Parenting Around The World: Singapore via

The school system

The local school system is (in)famous for being notoriously cut throat. Grade One kids come home with homework (and wait til you see the level of knowledge they’re expected to have!), and primary school children are known for going straight from school, to enrichment classes or tuition, to going home to do homework. There is little time for simple things like going to the playground.. and they’re only seven years old!

Parenting Around The World: Singapore via

Raising multicultural eaters

Singapore is so multicultural that we eat the world’s cuisine, as I like to call it. We cook a lot of pastas, roasts, and also rice dishes.

Singapore is also renowned for their hawker centres, where you’ll find delicious food stalls at great prices. Some of the top choices for local food are Hainanese Chicken Rice, Laksa noodles, and Chicken Satay. They’re delicious!

Parenting Around The World: Singapore via

Holidays abroad

What’s surprising is that, despite being in Asia, a lot of Singaporeans go on holidays in Europe, America, and other countries on the other side of the world! Singaporeans love to travel.

But if we want to stay closer to home (and spare us all a painful long-haul flight), then popping over to places like Bali, Hong Kong or Japan is an excellent choice since there are often cheap deals on flights to these places.

Parenting Around The World: Singapore via

Making friends

It was very easy to make friends with our neighbours, who are almost all expats and eager to make new friendships. It’s unfortunately much harder to go beyond a casual acquaintance with a local, because many have deep set friendships with people they went to school with and have always hung out with all these years. It can be extremely cliquey and they generally will not invite an ‘outsider’ to hang out with their old school gang!

Parenting Around The World: Singapore via

Kids and discipline

Singaporean children do display better discipline, due to the intensity and expectations of being in a local school. In general, though, Singaporeans are quite a blessed bunch and almost every family has a domestic helper to do all the household chores and cooking, so the children are very fortunate that they are usually not expected to help out at home!

Parenting Around The World: Singapore via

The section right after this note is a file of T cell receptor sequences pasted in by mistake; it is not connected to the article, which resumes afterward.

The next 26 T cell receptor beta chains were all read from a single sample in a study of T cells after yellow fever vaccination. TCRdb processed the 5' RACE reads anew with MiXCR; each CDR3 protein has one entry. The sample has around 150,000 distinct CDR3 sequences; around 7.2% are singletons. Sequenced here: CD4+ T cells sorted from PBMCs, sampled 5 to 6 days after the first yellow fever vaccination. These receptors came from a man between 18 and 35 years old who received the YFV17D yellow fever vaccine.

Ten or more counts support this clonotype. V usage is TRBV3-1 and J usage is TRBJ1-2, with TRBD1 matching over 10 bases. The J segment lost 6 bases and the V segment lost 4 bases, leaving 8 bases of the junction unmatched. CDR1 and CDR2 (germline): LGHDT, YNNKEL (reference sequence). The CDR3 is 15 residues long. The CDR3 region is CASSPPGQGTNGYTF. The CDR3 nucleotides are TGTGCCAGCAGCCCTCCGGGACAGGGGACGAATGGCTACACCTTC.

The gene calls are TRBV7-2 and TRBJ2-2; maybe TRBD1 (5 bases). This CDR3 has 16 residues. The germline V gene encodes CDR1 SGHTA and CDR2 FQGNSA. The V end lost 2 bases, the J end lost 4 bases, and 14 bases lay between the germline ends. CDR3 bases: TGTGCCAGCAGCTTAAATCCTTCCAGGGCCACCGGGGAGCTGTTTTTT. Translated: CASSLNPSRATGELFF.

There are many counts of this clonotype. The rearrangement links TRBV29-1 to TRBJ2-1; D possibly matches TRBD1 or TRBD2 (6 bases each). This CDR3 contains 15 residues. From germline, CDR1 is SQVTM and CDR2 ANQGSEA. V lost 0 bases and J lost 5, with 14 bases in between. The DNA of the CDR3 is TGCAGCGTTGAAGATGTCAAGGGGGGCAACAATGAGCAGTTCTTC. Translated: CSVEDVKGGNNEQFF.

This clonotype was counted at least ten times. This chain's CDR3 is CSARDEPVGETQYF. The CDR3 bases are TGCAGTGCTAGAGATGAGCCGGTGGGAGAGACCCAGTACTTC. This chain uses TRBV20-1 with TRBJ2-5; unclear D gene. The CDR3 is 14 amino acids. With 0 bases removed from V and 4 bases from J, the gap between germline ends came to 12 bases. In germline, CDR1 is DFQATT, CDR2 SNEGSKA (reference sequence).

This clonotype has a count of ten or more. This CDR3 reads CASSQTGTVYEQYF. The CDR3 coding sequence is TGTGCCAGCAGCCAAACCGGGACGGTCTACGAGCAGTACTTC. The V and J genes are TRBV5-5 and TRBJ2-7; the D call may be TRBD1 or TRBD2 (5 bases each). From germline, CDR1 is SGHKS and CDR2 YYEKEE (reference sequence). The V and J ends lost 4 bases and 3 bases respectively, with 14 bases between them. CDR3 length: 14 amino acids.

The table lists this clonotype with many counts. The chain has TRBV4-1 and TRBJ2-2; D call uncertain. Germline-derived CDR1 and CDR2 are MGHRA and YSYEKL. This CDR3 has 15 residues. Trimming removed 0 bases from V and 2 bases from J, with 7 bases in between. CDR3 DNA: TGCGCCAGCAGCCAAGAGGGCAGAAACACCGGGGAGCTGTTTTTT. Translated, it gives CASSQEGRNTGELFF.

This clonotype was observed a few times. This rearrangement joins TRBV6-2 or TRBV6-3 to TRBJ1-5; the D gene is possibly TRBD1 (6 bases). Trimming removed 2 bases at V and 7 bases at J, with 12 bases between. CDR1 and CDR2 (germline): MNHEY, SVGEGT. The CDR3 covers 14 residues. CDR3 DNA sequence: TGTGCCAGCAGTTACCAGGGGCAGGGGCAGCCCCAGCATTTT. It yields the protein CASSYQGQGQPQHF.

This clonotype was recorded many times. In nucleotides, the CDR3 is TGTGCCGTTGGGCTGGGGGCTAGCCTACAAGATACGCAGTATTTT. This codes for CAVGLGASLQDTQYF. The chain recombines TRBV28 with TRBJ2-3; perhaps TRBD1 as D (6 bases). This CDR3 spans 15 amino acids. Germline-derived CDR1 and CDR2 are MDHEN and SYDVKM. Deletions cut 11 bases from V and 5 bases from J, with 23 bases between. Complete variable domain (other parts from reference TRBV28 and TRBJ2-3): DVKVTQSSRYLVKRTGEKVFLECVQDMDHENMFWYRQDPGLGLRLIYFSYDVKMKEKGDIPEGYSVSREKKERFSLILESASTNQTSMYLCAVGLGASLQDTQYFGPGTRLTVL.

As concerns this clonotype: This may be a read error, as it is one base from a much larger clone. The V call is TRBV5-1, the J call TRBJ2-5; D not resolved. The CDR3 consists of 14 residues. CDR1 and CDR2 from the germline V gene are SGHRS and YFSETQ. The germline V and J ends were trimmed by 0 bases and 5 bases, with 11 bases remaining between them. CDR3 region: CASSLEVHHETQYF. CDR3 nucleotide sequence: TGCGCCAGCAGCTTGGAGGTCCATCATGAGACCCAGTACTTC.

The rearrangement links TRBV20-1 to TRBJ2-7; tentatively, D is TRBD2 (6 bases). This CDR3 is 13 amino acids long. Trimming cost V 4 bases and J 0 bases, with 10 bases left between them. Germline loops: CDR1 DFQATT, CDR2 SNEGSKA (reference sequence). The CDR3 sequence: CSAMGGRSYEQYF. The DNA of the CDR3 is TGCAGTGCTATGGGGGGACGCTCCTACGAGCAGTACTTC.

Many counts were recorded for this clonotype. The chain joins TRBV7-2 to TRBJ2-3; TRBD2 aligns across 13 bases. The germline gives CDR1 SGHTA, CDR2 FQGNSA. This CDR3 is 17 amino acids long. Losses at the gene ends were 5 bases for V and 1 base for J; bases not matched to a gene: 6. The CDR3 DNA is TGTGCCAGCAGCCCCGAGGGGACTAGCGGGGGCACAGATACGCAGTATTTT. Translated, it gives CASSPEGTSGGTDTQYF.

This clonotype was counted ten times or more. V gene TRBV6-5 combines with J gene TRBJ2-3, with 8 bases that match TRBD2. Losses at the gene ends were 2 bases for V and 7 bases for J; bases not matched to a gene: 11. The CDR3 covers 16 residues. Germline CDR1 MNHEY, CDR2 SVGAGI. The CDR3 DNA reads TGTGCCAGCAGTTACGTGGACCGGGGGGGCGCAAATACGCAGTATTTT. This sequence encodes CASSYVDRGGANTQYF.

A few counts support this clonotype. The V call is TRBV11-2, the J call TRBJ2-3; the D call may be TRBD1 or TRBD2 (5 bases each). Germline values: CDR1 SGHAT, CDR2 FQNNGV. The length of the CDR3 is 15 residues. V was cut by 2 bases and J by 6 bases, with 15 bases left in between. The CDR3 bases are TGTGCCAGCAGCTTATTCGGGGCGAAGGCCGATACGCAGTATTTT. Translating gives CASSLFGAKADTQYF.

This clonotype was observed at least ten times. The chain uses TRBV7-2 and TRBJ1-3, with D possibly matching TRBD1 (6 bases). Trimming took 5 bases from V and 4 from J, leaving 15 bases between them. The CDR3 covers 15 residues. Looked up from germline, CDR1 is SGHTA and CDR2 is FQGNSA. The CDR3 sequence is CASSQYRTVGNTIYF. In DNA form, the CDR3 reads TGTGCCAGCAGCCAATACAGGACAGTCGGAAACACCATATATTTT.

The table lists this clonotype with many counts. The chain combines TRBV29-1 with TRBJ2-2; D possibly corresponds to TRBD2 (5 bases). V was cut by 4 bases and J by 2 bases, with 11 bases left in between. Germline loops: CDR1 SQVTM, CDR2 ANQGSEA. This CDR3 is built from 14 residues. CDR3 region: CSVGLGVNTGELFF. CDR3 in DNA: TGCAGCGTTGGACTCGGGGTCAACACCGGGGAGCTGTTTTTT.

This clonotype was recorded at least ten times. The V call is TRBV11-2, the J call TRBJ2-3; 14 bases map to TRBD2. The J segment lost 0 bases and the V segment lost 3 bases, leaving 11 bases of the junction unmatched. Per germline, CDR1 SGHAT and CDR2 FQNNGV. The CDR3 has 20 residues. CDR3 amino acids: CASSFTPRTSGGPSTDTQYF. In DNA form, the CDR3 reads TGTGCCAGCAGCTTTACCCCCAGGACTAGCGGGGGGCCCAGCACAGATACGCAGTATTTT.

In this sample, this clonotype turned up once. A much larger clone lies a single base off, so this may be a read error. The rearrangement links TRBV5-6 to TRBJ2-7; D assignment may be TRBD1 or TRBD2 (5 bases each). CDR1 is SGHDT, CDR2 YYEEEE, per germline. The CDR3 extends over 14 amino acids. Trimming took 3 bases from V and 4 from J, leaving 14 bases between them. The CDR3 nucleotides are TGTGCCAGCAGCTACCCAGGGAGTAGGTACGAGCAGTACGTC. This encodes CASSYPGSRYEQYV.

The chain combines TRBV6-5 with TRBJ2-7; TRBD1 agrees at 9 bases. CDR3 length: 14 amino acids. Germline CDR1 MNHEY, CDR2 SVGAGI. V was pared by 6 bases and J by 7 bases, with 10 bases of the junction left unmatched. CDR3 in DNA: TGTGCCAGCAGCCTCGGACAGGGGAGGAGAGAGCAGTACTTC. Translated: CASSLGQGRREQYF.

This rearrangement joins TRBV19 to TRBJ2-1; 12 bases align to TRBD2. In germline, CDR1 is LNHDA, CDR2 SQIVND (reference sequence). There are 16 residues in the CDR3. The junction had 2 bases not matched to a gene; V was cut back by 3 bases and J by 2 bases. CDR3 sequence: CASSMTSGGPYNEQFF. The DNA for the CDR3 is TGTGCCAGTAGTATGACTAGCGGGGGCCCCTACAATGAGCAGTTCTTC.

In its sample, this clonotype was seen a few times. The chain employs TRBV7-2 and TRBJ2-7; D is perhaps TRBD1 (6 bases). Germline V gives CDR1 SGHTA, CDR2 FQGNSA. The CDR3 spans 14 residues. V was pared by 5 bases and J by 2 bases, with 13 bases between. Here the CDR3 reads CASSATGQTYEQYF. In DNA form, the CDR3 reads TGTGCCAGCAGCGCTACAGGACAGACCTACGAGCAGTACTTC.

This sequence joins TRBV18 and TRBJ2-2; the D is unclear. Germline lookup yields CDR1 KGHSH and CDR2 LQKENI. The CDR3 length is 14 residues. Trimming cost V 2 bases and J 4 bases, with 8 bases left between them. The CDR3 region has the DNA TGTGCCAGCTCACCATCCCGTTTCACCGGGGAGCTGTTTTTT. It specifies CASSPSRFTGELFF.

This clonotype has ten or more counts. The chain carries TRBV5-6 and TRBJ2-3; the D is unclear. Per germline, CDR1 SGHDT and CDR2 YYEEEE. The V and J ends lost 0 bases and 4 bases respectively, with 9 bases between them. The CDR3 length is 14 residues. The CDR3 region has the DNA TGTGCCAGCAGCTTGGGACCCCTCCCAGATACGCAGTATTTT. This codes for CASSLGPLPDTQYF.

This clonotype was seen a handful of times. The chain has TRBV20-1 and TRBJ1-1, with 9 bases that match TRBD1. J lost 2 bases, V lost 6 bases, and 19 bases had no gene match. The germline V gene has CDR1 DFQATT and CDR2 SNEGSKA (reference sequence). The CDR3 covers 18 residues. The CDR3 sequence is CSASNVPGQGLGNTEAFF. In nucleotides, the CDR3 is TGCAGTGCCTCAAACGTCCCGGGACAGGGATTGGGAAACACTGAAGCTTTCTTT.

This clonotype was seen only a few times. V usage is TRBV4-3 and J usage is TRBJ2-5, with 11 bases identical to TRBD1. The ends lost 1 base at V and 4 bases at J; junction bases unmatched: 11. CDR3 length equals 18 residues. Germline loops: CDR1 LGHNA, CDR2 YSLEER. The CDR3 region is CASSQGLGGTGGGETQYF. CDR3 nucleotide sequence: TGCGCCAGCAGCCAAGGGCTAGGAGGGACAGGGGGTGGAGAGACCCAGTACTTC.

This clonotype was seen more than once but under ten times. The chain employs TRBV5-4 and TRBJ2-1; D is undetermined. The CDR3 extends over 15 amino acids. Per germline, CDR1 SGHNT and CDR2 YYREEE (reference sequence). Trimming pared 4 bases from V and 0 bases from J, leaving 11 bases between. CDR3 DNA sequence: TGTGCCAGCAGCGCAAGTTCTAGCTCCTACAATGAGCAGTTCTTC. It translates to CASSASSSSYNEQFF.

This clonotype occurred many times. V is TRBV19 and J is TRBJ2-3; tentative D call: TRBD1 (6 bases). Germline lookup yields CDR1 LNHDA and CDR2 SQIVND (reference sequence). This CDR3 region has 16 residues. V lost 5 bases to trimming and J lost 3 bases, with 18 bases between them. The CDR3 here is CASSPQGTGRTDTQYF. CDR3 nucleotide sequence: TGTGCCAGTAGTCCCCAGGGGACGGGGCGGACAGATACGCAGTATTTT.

Parenting and societal norms

It’s normal for both parents to work in Singapore, and to work long hours. Because of this, time with their children is precious, so parents are willing to splurge on amusement parks, childrens plays, and dining with their kids. I’ve never seen more families out shopping and eating with very young children (especially late at night) than I have in Singapore!

Because both parents often work, Singaporean kids usually have a late bed time. Toddlers can sleep at 10PM! My kids are actually an anomaly as they have a 7PM bedtime (my husband and I really value our adult-only peace and quiet!).

Parenting Around The World: Singapore via christineknight.meBeverly Burgess is a social media addict, having worked in the online space for 7 years at Microsoft and eBay. Having blogged for over two decades across Australia, China and now Singapore, Beverly entered an alternate universe at warp speed when she went from career-driven shopaholic and social butterfly … to juggling being a wife and a mother of two kids.

All within three years.

The career is now replaced with the privilege of being a full-time mum, but the urge to shop and socialize still remains (albeit with two obliging children in tow).

And, she wouldn’t have it any other way.

Beverly blogs at:
You can also find her on Facebook

Linking up with Bron and Karin.

Where To Eat And Play In Brisbane With Kids

Where To Eat & Play in #Brisbane with Kids via While I spent a lot of my childhood summers on the Gold Coast, I’d never visited Brisbane. Absolutely no reason why, other than that the opportunity hadn’t presented itself until recently. After a blogging conference on the Gold Coast, I stopped through Brisbane on the way back to Sydney and spent two days exploring the best that Brisbane has to offer families. If you’re planning a trip to the Sunshine state, you could easily spend a couple of days enjoying Brisbane with the kids. Here are my tips on a fun family holiday in Brisbane: Where To Eat & Play in #Brisbane with Kids via Eat and play at Gasworks Plaza
Book a table at Buzz for lunch right next to the gasring. You’ll enjoy the delicious food (the quinoa salad was divine) and gorgeous interiors by local designer Anna Spiro of Black & Spiro, and the kids can run off steam in the adjoining park. Where To Eat & Play in #Brisbane with Kids via

Where To Eat & Play in #Brisbane with Kids via